Maybe that'll get me some points in this non-competition!


Mike said...

By the way, Isaac, nicely done on the Chris Ware color palette, there.

Isaac said...

Photoshop makes that sort of color swiping very, very easy. It's as simple as using an eyedropper.

It's a little harder to swipe benday dot patterns, like I did with the "Thing S", but that's not very hard, either.

Ben Towle said...

I'd never thought of that before, but yeah, Chris Ware was on that whole "Superman is a dick" thing pretty early. If I've any complaints about the Jimmy Corrigan book, actually, it's that a lot of that Superman stuff was excised. I particularly missed the sequence where Superman leaves Jimmy on a remote island, returning occasionally to taunt him, break his arm, etc.

Mike said...

Ben, I agree that the issue of Acme you're referring to is interesting or good or valuable material (whatever explains why you particularly missed it!). That said, I can see why it's better left out of the graphic novel version: it's a bit prolonged for a sojourn in an alternate modern-Jimmy fantasy and would throw the pacing out of whack.

Frankly, I'm not sure that the opening short sequence is that essential either, though it certainly sets up Jimmy's anxiety about Superman figures and his troubled relationship with his mother. But visually it's not in the same key as the rest of the book (with respect to color and layout, both; the latter's no surprise, since it originally ran in The New Yorker and has to be viewed sidewise in the book edition). That helps set it off as a prologue, I suppose, but where would you put that Jimmy-on-a-desert-island sequence in the graphic novel? After Jimmy's final glimpse of his new coworker? As if the book needed to twist the knife any more!

What that desert-island issue really does nicely is to confirm the comic-bookishness of the Acme Novelty Library series, precisely as opposed to the neatly-tied off GN edition. The little build-your-own structures, the letters pages, the fake ads: these all make better sense in a floppy context. And doesn't that desert-island issue of Acme even feature an anthropomorphized globe reading a comic book on its cover? I think that story, as a stand-alone issue, is a salute of sorts to the only format that can properly contain it.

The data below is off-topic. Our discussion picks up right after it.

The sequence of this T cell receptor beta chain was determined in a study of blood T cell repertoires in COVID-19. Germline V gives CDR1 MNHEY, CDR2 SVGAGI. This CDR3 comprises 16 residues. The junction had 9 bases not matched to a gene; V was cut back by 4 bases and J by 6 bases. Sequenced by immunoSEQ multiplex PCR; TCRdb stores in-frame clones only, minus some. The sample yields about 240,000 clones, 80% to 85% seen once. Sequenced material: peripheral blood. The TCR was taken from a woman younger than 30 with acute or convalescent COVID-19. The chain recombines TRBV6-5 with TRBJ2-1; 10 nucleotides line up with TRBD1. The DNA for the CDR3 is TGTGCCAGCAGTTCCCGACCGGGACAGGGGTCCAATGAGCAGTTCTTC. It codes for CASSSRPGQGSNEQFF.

Ben Towle said...

Yeah, I see your points, Mike... and you're probably right: the Superman stuff'd be a bit out of place in the GN, owing to its essential "comic book-ness." I guess the reason I pine for it is that if you've read ACME, the GN seems like an edited "slice" of Chris Ware's (already somewhat limited) emotional palate and the Superman stuff adds a bit of humor to the mix--albeit grim and depressing humor. I guess there's always ROCKET SAM, BIG TEX and whatnot out there for us folks, though...

Isaac said...

I would want to speak up in favor of that short "Super-Man" one-nighter with Jimmy's mom, though, as a kick-off to the graphic novel. It does a good job establishing Jimmy as a kid with father-figure problems, and particularly with abandoning-father problems. It also justifies some of the later appearances of Superman in the book, in Jimmy's dreams and in the form of that sweatshirt of his father's that he's wearing toward the end of the book.

Man, I love talking about this book.

Ben Towle said...

Yeah, he's only really excised the superpowered Superman from the GN; not the whole concept. When you look at it that way, it's pretty elegant the way he's pulled it off editing-wise.

Who doesn't like talking about this awesome book?! When's some academic conference going to invite us all to run our mouths about this, I ask? I can have my "Uses of Linear and non-Linear Perspective in Jimmy Corrigan" lecture ready at a moment's notice!